"Not yet," Kyle said, joining him in the small shelter. "I have some things to work out first." He shook his head and shrugged. "Can't say anything else—classified."

Preston nodded silently. He didn't have to know the details to realize whatever it was had hit Kyle like a hard kick to his gut. Despite that, he knew his brother would find a way to deal with it.

Inside each of his five brothers was a fighter who never gave up. They'd all been tested at an early age, long before they'd even known how to protect themselves from life's hard knocks.

Their stories were all different but shared the same core. They'd been wards of the state, abandoned by people who were supposed to have protected and loved them. Survival instincts had become second nature to each of them early on.

When life did its best to bring them to their knees, they got up and kept fighting. It was what they did best. The difference was now they had each other's backs. Though none of them were bound by blood, their pasts had forged unbreakable ties among them.

A flash of lightning was followed immediately by an ear-splitting crack of thunder that shook the ground. Hearing a horse's panicked whinny, Kyle shot out of the shed and ran toward the corral. "Red!"

The large mahogany horse with the dark mane was bucking wildly, racing around the corral and tossing his head.

"Red's used to his own stall inside Gene's barn. He doesn't like it here," Kyle said.

Preston took the horse by its halter, led him to the side of the house and stood there with him. "He'll settle down now that he's here with us, sheltered from the wind," he said. "How come Red's here? Did Gene loan him to you for a few days?"

"No. He's donating him to Sitting Tall Ranch. The owner, Abby Langdon, was looking for a gentle mount for kids with special needs. Red's steady as they come—except around thunder. If he's inside a barn, he's okay, but not if he's outside. Since I'd planned on keeping him here for a day or two so I could go riding, I checked the weather ahead of time. It was supposed to be okay, just a little cloudy, but this front's a day early."

As they stood waiting for the storm to pass, Preston kept his arm over the horse's neck. The animal seemed to be handling things better now.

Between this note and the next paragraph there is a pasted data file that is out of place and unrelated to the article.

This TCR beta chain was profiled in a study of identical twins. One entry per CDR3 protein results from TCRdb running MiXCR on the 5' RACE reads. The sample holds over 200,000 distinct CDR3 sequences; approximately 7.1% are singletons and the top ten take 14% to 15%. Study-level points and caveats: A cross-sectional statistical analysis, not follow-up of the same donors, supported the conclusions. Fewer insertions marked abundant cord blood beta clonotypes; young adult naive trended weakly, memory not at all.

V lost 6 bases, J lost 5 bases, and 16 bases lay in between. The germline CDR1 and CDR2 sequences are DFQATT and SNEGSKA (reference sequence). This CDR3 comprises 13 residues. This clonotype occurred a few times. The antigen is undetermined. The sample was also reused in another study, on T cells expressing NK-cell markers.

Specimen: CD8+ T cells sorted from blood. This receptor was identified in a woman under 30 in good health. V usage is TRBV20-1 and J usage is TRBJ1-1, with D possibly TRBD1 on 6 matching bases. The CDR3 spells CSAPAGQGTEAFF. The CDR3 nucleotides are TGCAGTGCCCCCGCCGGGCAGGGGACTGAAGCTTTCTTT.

"Have you opened the envelope Hosteen Silver left for you yet?" Preston asked, referring to their foster father.

"No, not yet. He knew things before they happened and that always spooked me. There's also something else I need to take into account now. After Daniel, Gene and Paul opened theirs, they ended up getting married within months. I'm thinking that I'll hold on to mine for another decade or so," he said and flashed his brother a quick grin.

Preston laughed. "Just so you know, they're not all letters that foretell upcoming events. Mine's a sketch." Preston reached for his wallet and took out a folded piece of paper. "I made a copy to keep with me until I figured it out."

"Nice. The old man was a good artist, though he seldom had time for that," Kyle said, studying it. "That's obviously Copper Canyon and there's Falcon. It looks just like the fetish he gave you when you turned sixteen."

"I've carried that carving with me every day since," Preston said, lifting the leather cord that hung around his neck. A small leather pouch hung from it. "Falcon's a faithful spiritual guide. I think he helps me see what others miss. That's a great asset in police work."

"In the sketch, Falcon's swooping down on that owl and defending something…a nest or maybe its mate? The background's mostly in shadow and hard to make out. Can you see it any better in the original?"

"No, not even enlarged."

"What's that drifting down?" Kyle asked, pointing. "A gray feather?"

"Feather, yes, but in the original, it's blue."

"Hosteen Silver used to say that blue jays, or pinon jays as he called them, stood for peace and happiness," Kyle said. "So was he saying that you'll be so busy fighting you'll miss out on happiness?"

"Your guess is as good as mine," Preston answered.

Kyle shook his head. "Everything about that man was mysterious. Even his name. Hosteen means mister. Silver was a nickname given to him because of his long silver hair."

Noting the wind had calmed down and things were returning to normal, Preston started leading the horse back to the corral. Just then a big barn owl flew out of the pine tree beside him. The bird swooped past him with a faint rustle of feathers, then turned sharply and angled up toward the cliff, disappearing into the background of rocks and brush.

Preston led the horse away quickly, grateful that Red had seemed oblivious to the owl and was now back to his usual calm self. His one fear—thunder—had subsided.

"The worst is over," Preston said.

"Not by a long shot, bro. You're the falcon in the drawing, and that was an owl we both saw swooping down out of that pine. For you, it's just starting."

Before he could reply, Preston's phone rang. He turned the reins over to his brother, gesturing for him to put the horse away, and answered the call.

Mere minutes later he met Kyle, who was standing by the department's SUV. Preston had changed shirts and was ready to go. "I need to race over to Hartley. I'm the closest cop and some kid just reported what he thinks is a dead body at Sitting Tall Ranch."

"Watch your back, bro. Looks like things are already in motion."